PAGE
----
Currently, the only side effect that still lingers is occasional leg and foot pain. A couple of over the counter pain pills usually takes care of that. The main key for YOU at this conjecture is to be PATIENT with yourself. You body has been to hell and back and will need time to heal.It is important that you realize your limitations now will only improve from here on end. Now, go ahead and take that well deserved nap :)

Bob L.
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#4 hollydollysmum

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Posted 28 February 2017 - 07:59 pm

Iam 6 years post sepsis, lots of complications occurred and left me disabled iam only 39 and always tired and sore. Its different for everyone.
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#5 MarkDUK

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Posted 01 March 2017 - 12:01 am

Dave, welcome to the forum and to the survivors club. Bluntly, sepsis has made a good effort in trying to kill you and would have done so but for top ambulance people,antibiotics and your good health. If someone had met you late at night and kicked you about, strangled you, bruised you internally and poisoned you before leaving you I guess you'd feel dreadful for weeks after and this is what sepsis has done. Beating it early gives you a big chance of a full recovery although in the next few weeks you can feel exhausted and suffer pain. But as I said, it's understandable.
Most folks make a full recovery and often its because they have listened to their body regarding tiredness and done no more than able to do. Keep positive and please share youe ongoing improvements. Mark
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#6 davegore

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Posted 01 March 2017 - 11:14 am

Thanks for all the replies so far, as I said in my post I was almost looking for some reassurance that what I am feeling is probably what I should be feeling (make sense?), I will admit I do find it hard to relax, and even the two weeks I have been off work so far have been hard, but as I keep hearing, listening to my body seems to be the simplest, but not necessarily easiest thing to do, but already I seems to be one step forward then two steps back if I try to do a little too much which I have found to my cost on a couple of occasions, but I am learning, and one of those things is not to set sights on going back to work too early, or rushing it either.

 

Thanks again.

 

Dave



#7 red squirrel

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Posted 01 March 2017 - 01:24 pm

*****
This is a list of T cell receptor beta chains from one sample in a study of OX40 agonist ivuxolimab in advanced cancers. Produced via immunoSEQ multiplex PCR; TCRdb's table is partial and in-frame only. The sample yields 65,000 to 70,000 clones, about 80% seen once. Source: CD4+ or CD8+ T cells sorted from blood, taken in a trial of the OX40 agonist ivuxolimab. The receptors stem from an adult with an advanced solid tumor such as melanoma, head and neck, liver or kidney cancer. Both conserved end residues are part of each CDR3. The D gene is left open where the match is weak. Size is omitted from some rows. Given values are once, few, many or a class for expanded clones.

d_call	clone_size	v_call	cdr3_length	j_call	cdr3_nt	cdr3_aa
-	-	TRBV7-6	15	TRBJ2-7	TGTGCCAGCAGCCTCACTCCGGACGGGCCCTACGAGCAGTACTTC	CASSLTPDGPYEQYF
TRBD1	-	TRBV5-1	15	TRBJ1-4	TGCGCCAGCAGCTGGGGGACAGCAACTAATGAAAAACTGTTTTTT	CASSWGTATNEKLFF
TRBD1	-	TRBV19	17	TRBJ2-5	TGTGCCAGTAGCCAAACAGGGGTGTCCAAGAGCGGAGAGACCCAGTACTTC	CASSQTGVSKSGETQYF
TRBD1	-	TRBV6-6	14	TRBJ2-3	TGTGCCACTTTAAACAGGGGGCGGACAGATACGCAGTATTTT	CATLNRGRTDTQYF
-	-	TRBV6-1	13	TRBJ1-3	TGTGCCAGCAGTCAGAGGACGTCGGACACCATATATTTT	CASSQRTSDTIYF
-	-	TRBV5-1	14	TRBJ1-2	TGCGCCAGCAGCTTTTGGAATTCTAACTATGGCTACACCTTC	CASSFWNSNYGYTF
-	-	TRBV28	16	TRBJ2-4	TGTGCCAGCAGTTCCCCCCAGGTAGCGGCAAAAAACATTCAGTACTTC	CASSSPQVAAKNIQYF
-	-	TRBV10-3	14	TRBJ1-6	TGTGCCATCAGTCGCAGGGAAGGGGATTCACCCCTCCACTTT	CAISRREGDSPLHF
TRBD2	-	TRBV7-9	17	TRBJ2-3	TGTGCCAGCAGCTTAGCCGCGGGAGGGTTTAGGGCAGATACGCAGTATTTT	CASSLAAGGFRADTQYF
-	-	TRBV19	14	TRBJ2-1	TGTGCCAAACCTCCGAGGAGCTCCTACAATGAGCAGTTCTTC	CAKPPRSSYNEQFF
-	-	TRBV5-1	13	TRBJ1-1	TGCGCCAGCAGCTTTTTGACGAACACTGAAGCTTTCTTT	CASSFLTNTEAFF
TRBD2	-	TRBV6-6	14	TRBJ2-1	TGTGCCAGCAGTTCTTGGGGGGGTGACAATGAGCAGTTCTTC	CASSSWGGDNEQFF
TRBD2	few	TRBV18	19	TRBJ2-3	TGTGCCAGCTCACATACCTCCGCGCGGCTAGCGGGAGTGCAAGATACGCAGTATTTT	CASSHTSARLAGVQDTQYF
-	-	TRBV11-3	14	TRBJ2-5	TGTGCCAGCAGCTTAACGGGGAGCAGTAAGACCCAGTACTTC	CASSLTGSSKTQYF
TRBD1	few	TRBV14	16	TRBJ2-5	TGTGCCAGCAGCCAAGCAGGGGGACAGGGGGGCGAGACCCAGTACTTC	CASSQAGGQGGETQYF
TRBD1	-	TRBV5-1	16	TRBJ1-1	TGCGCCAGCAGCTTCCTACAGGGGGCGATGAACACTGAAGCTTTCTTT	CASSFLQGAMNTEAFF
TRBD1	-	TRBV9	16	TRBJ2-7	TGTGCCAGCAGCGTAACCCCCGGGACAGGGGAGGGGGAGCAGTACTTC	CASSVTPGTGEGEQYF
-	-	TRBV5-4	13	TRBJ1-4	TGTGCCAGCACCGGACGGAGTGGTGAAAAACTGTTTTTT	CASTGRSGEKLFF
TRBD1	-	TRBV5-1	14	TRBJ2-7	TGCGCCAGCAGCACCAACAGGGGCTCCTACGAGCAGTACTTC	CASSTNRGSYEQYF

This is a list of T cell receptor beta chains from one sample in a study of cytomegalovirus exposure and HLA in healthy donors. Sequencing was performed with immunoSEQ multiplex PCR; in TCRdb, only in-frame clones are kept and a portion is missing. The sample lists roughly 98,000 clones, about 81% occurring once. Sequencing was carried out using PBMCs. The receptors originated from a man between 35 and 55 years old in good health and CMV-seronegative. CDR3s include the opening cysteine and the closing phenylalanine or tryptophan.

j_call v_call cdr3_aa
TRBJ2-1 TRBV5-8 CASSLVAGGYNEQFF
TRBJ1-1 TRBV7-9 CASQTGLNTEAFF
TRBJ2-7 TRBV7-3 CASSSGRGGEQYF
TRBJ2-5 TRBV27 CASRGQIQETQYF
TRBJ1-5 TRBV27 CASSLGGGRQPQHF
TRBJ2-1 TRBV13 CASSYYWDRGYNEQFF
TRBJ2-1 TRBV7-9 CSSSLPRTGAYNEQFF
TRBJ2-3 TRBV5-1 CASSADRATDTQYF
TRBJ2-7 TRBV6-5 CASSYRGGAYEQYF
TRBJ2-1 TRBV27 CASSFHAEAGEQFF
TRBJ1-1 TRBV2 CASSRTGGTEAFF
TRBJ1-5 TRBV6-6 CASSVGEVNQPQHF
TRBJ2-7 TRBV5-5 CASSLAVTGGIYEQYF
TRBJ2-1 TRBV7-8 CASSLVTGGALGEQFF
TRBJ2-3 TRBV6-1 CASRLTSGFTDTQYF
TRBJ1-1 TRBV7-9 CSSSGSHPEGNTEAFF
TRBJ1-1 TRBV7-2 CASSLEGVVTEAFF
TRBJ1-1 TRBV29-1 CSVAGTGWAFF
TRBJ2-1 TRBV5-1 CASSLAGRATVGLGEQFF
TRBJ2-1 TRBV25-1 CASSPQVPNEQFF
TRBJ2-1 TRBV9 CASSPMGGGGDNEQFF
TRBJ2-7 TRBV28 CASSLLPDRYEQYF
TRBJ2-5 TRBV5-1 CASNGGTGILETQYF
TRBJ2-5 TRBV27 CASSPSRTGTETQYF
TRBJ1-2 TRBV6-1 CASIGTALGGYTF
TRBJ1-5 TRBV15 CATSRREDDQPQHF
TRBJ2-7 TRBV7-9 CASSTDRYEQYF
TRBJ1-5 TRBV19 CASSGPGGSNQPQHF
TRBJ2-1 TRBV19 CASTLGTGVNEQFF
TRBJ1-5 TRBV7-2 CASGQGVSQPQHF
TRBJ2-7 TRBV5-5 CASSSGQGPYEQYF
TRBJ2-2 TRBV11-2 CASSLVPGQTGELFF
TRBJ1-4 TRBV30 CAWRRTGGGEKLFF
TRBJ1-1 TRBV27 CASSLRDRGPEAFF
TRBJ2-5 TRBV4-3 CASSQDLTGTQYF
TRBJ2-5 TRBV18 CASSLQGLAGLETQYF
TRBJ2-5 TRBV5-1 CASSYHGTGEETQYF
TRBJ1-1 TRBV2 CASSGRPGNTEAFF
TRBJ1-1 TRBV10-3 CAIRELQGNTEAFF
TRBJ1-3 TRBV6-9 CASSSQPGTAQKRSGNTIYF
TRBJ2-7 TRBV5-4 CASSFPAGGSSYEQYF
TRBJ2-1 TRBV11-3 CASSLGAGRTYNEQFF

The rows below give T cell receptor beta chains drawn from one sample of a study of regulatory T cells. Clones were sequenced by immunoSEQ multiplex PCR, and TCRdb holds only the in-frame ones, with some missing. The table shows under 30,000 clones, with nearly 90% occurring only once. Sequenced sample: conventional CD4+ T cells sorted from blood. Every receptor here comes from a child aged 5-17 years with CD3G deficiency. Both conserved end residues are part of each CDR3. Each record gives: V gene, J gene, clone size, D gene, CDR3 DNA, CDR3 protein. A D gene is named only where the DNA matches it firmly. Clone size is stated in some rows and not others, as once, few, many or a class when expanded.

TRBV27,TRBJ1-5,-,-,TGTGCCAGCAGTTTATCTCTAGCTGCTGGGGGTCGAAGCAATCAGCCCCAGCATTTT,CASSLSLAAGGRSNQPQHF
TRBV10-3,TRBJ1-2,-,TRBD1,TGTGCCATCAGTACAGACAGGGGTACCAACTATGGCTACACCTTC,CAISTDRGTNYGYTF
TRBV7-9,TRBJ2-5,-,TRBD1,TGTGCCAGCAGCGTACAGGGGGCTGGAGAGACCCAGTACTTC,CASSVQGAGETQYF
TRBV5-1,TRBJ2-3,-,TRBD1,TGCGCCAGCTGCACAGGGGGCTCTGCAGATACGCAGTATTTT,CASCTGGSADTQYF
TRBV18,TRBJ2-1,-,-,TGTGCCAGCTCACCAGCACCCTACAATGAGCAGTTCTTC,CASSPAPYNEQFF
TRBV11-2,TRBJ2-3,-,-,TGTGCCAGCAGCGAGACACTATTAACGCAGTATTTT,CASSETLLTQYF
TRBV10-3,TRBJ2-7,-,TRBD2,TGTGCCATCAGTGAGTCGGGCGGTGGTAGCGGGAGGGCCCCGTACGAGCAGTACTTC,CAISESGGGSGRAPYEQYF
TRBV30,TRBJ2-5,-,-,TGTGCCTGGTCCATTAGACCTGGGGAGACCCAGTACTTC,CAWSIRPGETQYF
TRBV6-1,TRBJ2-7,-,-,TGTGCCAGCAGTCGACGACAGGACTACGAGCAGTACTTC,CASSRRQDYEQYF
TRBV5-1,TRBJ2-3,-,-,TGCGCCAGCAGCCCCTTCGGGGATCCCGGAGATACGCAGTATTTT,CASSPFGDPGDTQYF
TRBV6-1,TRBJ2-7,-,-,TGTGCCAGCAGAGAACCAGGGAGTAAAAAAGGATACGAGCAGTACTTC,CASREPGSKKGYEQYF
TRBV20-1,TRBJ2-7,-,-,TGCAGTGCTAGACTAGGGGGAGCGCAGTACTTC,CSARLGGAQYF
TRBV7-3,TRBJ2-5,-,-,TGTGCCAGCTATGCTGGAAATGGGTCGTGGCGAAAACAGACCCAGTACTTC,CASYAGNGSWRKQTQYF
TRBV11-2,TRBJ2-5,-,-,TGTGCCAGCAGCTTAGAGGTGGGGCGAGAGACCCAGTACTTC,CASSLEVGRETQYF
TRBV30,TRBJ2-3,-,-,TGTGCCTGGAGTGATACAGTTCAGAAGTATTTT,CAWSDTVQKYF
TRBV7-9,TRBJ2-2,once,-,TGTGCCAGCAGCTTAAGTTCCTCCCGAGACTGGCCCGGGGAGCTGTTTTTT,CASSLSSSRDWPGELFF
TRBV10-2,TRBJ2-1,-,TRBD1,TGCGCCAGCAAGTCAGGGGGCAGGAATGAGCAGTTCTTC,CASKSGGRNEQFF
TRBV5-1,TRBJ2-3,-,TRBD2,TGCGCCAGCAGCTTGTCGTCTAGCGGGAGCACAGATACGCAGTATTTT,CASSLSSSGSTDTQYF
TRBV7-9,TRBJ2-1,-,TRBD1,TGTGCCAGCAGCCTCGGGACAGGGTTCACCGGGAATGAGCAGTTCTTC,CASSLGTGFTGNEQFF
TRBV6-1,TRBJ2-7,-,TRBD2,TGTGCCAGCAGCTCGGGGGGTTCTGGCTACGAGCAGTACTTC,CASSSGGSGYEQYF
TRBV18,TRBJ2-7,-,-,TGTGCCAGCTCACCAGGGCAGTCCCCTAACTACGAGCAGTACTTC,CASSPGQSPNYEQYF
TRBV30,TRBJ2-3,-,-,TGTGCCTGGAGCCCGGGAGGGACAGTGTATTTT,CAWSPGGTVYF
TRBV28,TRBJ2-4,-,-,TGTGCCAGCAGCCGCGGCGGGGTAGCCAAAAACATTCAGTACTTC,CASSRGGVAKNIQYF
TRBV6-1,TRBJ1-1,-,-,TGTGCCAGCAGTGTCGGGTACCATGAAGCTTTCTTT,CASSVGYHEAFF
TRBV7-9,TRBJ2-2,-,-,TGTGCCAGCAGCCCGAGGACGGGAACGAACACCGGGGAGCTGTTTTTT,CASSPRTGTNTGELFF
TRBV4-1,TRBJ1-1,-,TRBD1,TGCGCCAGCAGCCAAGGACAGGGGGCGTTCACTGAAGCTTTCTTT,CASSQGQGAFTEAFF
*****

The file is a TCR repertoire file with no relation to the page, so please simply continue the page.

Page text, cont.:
Hello Dave and welcome, from reading your post it sounds normal to me, and from reading all the other replies i hope you feel some reassurance. Its taken me quite a while  and with a great deal of resistance on my part to come  to terms with sepsis and what that actually means as far as recovery/timescale.and for some ongoing issues.Iv read as much as i can both on and off this forum, and iv used the trust telephone when iv been concerned with worrying symptoms and would encourage anyone to do the same.I  work in a very physically demanding environment so iv had to learn to manage my expectations in that regard and make changes where possible.

Its only a few weeks since you were discharged so in that sense its still early days,but your doing really well, although it may not feel like it at times. recovery will come,although this can be painfully slow at times.

Be good to yourself.

Rest when you need to.

Take whatever help is available

 

kind regards ian


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#8 mcc

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Posted 07 March 2017 - 11:22 am

Hello Dave,

 

Yes, it sounds like what you are feeling is normal.  Everyone has a different recovery, but it does take a long time and you have to pace yourself.  Look for small improvements and build on them.

 

I'm a little younger than you, and was also fit and healthy, and cycled to work every day.  My case of sepsis developed after a strep a infection in my throat. I spent 2 1/2 weeks in intensive care, and was in a coma, on a ventilator, and dialysis machine for the most of the first week.  I spent another 3 months at home before returning starting to return to work, and expect it will be another 6 months before I'm working full time again.

 

Physical recovery has been very slow, but steady. I lost a lot of weight in hospital, and it took me a few days just to get out of bed and then to walk.  I've tried to do some form of exercise at least twice a week, starting with basic functional exercises at home and later progressing to a gym. I'm now cycling to work again each day and also going to a gym for weight training twice a week. I'm still a long way from the strength and fitness I had before though.

 

Matt